Quickly Capture Hamburger-Loving Aliens in Nine Tiles Panic | Casual Game Revolution

Quickly Capture Hamburger-Loving Aliens in Nine Tiles Panic

Nine Tiles Panic

In Nine Tiles Panic, arrange your nine tiles into a 3 by 3 grid quickly before the timer runs out, or else the aliens will get all the hamburgers.


In 2015, Oink Games released Nine Tites, a quirky little puzzle game that gave players goals to achieve by arranging different tiles (each double-sided with different shapes and colors). Designer Jean-Claude Pellin has since been joined by Jens Merkl to create the game’s successor, Nine Tiles Panic.

Though little has changed about the broad mechanics of the game (each player receives nine double-sided tiles and race to fulfill goals), the racing aspect has changed a bit to make the game more interesting without losing the puzzled fun of the previous iteration.

Nine Tiles Panic allows 2-5 players to take their stacks of tiles featuring roads, government agents, citizens, dogs, houses, UFOs, and hamburger-loving aliens. Then, three different goal cards are drawn, asking players to have the most dogs on adjacent tiles, government agents working to capture as many aliens as possible, to build a grid with the most houses, etc. The game has many goals to choose from.

Once everyone is ready, a sand timer is flipped, and players begin to work through their tiles to create a 3 by 3 grid that fulfills each goal to the best of their abilities. Once the first player finishes, they will grab the 1 token and flip over the sand timer for the others to finish their grids. Once everyone is finished (and grabs the subsequent tokens signifying their position in finishing the task), players count how many times they have fulfilled each goal. Scoring happens, with the player with the most of one goal receiving points equivalent to the number of players (for example, in a three-player game, the player with the most dogs on adjacent tiles will receive 3 points, the player with the second most will receive 2 points, and the player with the least will receive 1 point). If a player has not accomplished any part of one of the goals, they will receive 0 points for that goal. Ties are decided by whoever finished the task first.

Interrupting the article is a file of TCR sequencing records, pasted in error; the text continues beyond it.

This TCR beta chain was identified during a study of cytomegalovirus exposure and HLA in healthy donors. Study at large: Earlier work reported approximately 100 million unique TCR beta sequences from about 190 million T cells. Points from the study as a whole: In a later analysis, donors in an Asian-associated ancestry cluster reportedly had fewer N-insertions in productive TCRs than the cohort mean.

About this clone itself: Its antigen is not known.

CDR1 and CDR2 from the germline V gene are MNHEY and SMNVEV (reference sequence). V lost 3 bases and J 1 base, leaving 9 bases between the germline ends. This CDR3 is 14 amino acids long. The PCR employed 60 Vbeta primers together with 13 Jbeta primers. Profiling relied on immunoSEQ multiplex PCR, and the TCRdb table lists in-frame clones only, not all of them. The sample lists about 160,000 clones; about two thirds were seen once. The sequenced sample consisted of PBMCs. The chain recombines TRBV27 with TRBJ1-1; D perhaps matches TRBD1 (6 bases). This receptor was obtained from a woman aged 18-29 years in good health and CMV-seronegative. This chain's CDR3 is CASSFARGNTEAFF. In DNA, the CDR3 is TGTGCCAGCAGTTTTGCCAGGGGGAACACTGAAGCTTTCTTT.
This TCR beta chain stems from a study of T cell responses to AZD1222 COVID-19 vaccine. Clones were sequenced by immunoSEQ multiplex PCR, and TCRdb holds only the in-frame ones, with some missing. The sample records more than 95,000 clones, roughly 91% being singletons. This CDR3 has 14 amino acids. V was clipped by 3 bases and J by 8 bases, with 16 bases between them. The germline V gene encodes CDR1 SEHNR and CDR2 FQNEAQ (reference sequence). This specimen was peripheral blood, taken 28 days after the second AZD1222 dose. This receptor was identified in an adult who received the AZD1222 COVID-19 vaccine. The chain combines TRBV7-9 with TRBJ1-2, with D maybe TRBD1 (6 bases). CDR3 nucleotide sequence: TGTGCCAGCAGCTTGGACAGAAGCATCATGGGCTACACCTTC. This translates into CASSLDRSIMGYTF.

After each round, three new goal cards are drawn, and players repeat the process until a player reaches the most points as determined by the number of players in a game (the score board will show these totals for each player count).

Nine Tiles Panic cards


Despite its seemingly easy gameplay, Nine Tiles Panic is a surprisingly difficult game. Part of this is due to the sand timer, making players rush through the process of assembling their grids to meet some part of all the goals. However, there are also other limitations at play. For example, players are not able to make roads that create a ring/circle or a figure eight. Roads must connect to each other within the town (roads can go from edge to edge, seemingly running off the tiles without connecting to other roads). To mitigate this, some tiles will not have roads to fill otherwise empty spots in a player’s grid, but those tiles may not have anything on them that will allow someone to fulfill the posted goals.

Goal cards are also varied, and some of the more difficult ones are denoted with a star. This makes it easy to either ratchet up or scale down the difficulty depending on a player’s age or experience level. The order of finishing is also another area where players can either aid the inexperienced by ignoring it (other than the first to finish to flip over the timer) or using these places to house rule additional scoring opportunities or bonuses.

Thankfully, as easy as the game appears, the variety in the tiles and how roads flow, the direction of the citizens, dogs, agents and aliens face, and the rarity of UFOs appearing on tiles, will always provide a level of depth for what is essentially a light filler.

Pros: Light yet strategic, rewards abstract thinking

Cons: Restrictive road rules may be difficult for younger players to grasp